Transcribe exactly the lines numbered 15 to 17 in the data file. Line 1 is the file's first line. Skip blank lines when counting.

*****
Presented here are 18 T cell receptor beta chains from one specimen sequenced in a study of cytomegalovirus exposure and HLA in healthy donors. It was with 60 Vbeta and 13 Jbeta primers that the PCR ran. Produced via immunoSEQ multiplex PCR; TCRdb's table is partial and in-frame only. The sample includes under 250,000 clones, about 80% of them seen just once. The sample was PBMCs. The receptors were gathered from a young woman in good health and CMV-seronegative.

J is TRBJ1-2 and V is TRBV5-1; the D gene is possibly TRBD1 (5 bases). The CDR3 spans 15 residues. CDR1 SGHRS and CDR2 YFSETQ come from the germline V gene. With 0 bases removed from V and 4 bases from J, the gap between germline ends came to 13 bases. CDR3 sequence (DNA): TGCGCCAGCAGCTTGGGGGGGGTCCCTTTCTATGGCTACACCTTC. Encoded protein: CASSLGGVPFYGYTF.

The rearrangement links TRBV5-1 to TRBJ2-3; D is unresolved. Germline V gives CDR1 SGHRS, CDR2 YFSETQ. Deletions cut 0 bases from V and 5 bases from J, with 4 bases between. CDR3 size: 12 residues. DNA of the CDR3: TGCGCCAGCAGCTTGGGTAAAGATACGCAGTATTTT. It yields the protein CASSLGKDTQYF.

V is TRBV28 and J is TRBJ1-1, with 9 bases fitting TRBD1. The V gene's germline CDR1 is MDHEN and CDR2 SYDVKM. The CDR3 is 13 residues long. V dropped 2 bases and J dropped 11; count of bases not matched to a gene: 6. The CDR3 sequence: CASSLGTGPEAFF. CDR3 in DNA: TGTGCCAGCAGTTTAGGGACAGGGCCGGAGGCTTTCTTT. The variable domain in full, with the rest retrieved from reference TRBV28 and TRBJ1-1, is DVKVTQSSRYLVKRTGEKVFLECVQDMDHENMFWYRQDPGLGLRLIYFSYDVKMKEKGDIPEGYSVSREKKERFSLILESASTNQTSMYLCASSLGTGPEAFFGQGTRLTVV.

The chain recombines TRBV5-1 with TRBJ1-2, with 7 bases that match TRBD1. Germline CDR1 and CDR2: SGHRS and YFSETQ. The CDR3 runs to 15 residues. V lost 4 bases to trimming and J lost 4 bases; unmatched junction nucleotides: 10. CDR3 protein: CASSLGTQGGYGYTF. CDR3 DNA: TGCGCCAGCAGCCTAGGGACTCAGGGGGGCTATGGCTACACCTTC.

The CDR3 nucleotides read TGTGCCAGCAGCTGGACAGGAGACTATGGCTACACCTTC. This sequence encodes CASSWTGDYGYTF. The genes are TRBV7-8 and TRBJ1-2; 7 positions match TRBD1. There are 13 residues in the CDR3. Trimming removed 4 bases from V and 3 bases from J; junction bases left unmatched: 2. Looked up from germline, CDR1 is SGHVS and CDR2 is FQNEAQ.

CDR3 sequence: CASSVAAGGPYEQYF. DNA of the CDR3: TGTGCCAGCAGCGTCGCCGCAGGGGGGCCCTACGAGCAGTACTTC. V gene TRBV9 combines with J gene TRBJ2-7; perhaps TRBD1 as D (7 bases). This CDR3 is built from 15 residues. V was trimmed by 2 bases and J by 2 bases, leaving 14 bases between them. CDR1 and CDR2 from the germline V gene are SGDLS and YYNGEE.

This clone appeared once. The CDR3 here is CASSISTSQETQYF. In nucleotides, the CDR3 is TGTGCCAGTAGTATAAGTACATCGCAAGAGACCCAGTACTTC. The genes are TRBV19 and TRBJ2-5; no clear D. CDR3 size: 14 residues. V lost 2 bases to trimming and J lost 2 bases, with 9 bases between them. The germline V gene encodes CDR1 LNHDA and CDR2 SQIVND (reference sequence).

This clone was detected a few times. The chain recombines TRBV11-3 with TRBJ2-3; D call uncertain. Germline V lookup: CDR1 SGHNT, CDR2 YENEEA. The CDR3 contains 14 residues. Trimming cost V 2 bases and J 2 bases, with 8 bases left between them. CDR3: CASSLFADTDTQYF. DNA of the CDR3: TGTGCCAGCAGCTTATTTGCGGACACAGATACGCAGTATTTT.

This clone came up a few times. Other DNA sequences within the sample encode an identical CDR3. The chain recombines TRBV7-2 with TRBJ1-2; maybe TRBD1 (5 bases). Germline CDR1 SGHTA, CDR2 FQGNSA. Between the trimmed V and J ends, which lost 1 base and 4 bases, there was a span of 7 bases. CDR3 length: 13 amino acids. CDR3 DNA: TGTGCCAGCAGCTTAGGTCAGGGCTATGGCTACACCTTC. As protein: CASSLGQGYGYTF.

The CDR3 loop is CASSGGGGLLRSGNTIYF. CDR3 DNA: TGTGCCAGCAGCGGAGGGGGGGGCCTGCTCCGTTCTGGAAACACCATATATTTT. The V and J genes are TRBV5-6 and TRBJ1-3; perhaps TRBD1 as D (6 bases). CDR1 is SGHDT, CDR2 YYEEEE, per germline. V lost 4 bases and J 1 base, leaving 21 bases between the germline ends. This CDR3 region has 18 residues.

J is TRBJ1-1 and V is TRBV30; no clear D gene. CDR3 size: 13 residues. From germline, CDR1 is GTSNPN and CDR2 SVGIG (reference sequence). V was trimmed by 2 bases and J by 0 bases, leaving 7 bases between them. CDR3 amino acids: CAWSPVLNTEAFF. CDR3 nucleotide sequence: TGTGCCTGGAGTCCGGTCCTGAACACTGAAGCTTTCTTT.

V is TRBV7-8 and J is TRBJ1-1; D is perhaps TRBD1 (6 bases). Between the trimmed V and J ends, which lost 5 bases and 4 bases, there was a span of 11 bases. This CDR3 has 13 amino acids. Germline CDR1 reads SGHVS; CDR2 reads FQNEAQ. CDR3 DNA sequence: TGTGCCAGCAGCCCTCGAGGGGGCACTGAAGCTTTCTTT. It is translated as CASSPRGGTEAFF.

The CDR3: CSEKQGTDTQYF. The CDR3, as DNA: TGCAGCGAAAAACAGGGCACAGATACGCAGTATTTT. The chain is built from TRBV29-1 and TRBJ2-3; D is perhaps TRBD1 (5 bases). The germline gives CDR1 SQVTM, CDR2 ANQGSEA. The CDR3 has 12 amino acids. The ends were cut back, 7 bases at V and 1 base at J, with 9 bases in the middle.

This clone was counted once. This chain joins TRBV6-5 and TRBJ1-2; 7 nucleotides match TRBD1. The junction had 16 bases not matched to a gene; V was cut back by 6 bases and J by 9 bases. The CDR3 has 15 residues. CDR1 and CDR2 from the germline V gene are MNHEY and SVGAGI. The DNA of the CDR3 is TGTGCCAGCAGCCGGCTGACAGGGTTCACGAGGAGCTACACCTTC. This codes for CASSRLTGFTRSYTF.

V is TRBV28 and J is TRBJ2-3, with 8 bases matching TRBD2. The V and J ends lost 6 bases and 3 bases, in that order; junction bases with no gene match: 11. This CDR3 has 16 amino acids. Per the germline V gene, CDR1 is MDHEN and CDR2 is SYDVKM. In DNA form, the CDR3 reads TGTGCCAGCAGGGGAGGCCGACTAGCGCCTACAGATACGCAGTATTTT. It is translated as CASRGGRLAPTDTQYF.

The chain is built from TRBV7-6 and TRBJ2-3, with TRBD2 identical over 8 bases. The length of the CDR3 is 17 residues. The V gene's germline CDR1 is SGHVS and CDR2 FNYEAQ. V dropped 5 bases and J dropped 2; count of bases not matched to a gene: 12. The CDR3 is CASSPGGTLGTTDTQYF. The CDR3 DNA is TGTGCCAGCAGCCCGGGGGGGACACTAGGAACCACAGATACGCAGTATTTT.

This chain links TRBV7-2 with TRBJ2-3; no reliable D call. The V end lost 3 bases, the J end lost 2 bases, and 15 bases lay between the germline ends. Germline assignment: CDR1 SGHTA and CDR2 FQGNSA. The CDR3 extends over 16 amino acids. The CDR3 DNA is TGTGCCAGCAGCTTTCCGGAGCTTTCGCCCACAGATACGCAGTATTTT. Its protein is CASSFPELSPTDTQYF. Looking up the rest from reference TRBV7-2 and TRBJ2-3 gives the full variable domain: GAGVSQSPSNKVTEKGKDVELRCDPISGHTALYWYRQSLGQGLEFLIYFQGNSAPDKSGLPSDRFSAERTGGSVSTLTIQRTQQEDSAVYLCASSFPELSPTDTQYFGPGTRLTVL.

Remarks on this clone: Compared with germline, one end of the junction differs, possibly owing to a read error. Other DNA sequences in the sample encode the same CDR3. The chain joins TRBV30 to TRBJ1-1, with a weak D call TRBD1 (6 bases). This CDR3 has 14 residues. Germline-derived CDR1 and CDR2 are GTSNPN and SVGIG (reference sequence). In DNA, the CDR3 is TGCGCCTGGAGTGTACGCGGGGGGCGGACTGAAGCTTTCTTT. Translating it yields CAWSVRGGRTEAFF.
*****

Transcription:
This clone was counted once. This chain joins TRBV6-5 and TRBJ1-2; 7 nucleotides match TRBD1. The junction had 16 bases not matched to a gene; V was cut back by 6 bases and J by 9 bases. The CDR3 has 15 residues. CDR1 and CDR2 from the germline V gene are MNHEY and SVGAGI. The DNA of the CDR3 is TGTGCCAGCAGCCGGCTGACAGGGTTCACGAGGAGCTACACCTTC. This codes for CASSRLTGFTRSYTF.

V is TRBV28 and J is TRBJ2-3, with 8 bases matching TRBD2. The V and J ends lost 6 bases and 3 bases, in that order; junction bases with no gene match: 11. This CDR3 has 16 amino acids. Per the germline V gene, CDR1 is MDHEN and CDR2 is SYDVKM. In DNA form, the CDR3 reads TGTGCCAGCAGGGGAGGCCGACTAGCGCCTACAGATACGCAGTATTTT. It is translated as CASRGGRLAPTDTQYF.

The chain is built from TRBV7-6 and TRBJ2-3, with TRBD2 identical over 8 bases. The length of the CDR3 is 17 residues. The V gene's germline CDR1 is SGHVS and CDR2 FNYEAQ. V dropped 5 bases and J dropped 2; count of bases not matched to a gene: 12. The CDR3 is CASSPGGTLGTTDTQYF. The CDR3 DNA is TGTGCCAGCAGCCCGGGGGGGACACTAGGAACCACAGATACGCAGTATTTT.